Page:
Clause 13 of the charter party between Taiwan Line and Matthew Chartering explicitly provided that: "The Shipowners shall have a lien upon the cargo for all freight, dead freight, demurrage, average, and all other charges whatsoever." *fn2" Such a maritime lien prevails over all non-maritime claimants, The Lottawanna, 87 U.S. (20 Wall.) 201, 221, 22 L. Ed. 259 (1873); G. Robinson, Robinson on Admiralty § 60 (1939), and all maritime claimants [such as the Bank here] whose liens arose earlier in time, Robinson § 61.

 The Bank -- not disputing this maritime principle -- nevertheless argues that Taiwan Line's maritime lien for freight and demurrage does not attach in superiority to the Bank, presumably, because it was extinguished by Taiwan's release of the cargo. Taiwan did release the cargo but under circumstances in which the shipowner's lien on the cargo for freight is transferred to the funds payable for the freight [in this case the amount due from Associated]. United States v. Freights of S.S. Mount Shasta, 274 U.S. 466, 71 L. Ed. 1156, 47 S. Ct. 666 (1927); Atlantic Richfield Co. v. Good Hope Refineries, Inc., 604 F.2d 865, 872 (5th Cir. 1979); Beverly Hills National Bank & Trust Co. v. Compania De Navegacione Almirante S.A. Panama, 437 F.2d 301, 304 (9th Cir.), cert. denied, 402 U.S. 996, 29 L. Ed. 2d 161, 91 S. Ct. 2173 (1971); Tarstar Shipping Co. v. Century Shipline, Ltd., 451 F. Supp. 317, 327-28 (S.D.N.Y. 1978), aff'd, 597 F.2d 837 (2d Cir. 1979); N.H. Shipping Co. v. Freights of the S/S Jackie Hause, 181 F. Supp. 165, 171 (S.D.N.Y. 1960). Of course, it is the general rule that when the shipowner has notice of adverse rights before the cargo has been discharged, he must retain the cargo or condition its release on the substitution of the freights therefor in order to extend his lien to the freights. Good Hope Refineries, 604 F.2d at 872-73; Beverly Hills Bank, 437 F.2d at 304.

 In this case, however, as we have already seen, Taiwan Line never had any notice that another party had a claim to the freights due to Taiwan from Matthew Chartering. Indeed, the Bank neither attempted to inform Taiwan Line of the general assignment granted it by Matthew Chartering or of its intent to enforce its rights thereunder; indeed its release of funds through the Matthew account to Taiwan, mentioned above, was inconsistent with any notion of a superior claim thereto.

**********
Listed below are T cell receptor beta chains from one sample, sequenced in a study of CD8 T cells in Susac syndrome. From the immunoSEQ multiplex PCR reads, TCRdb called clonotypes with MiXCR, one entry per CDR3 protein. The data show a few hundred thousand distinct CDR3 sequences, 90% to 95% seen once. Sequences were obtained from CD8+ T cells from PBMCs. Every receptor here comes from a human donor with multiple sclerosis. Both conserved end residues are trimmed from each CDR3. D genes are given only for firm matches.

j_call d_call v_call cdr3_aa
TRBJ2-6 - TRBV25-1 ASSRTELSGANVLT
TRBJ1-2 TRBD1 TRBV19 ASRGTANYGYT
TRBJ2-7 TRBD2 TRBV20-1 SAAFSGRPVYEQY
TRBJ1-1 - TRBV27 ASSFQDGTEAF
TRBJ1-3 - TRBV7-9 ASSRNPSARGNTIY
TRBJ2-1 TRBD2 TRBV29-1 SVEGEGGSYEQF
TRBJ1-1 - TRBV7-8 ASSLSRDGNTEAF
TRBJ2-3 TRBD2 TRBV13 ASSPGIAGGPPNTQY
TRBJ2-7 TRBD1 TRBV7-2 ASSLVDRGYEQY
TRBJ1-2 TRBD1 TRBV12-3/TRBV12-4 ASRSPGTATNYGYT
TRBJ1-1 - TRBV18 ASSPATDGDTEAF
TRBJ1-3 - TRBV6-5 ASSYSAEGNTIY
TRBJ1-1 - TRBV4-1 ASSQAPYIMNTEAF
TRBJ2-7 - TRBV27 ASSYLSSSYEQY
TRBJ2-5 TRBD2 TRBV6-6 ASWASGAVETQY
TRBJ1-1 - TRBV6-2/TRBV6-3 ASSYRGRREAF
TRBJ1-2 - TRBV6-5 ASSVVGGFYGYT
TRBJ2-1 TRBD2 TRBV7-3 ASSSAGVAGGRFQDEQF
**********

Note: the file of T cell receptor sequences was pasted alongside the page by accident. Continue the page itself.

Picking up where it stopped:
The charter party specifically provided, in Clause 53, that freight would not be payable until the cargo was discharged. It is therefore apparent that Taiwan Line and Matthew Chartering contemplated that, under ordinary circumstances, the cargo would be unloaded and released as soon as the ship arrived in port. Having no reason to believe that payment of the freight would not be forthcoming from Matthew Chartering, Taiwan Line had no basis on which to detain the cargo or condition its release.

 Taiwan Line cannot be held to have lost its lien on the freights and demurrage simply because it released the cargo in accordance with the charter party when it had no notice of other adverse claims. More importantly, the Bank may not take advantage of Taiwan Line's release of the cargo to enforce its own claim to the money earned by Matthew Chartering as a result of the M/V GLORIOUS TRADER's voyage, since the Bank's own silence and release to Taiwan of more than 90% of the freights and demurrage earned by the ship prevented Taiwan Line from otherwise preserving its rights.

 Conclusion

 Taiwan Line is entitled out of the escrowed fund to $203,692.47, which is the 10% balance of freight and demurrage earned by the ship from the voyage of the M/V GLORIOUS TRADER from Tampa, Florida to Calcutta, India in the fall of 1981. The Bank's general assignment of debts from Matthew Chartering never attached to that portion of the funds escrowed and, in any event, Taiwan Line has a superior maritime lien on those funds which prevails over the Bank's interest in them, if any. The undisputed surplus represented by balance of the escrow is by consent of Matthew payable to the Bank.

 Accordingly, Taiwan Line's motion for summary judgment is granted, and the intervenor Bank's cross motion is denied except to the extent of the surplus freights, and it is

 ORDERED that $203,692.47 currently held in escrow by the parties, be paid over to Taiwan International Line, Ltd. and the surplus of the escrow remaining thereafter be paid to the Bank.

 SO ORDERED.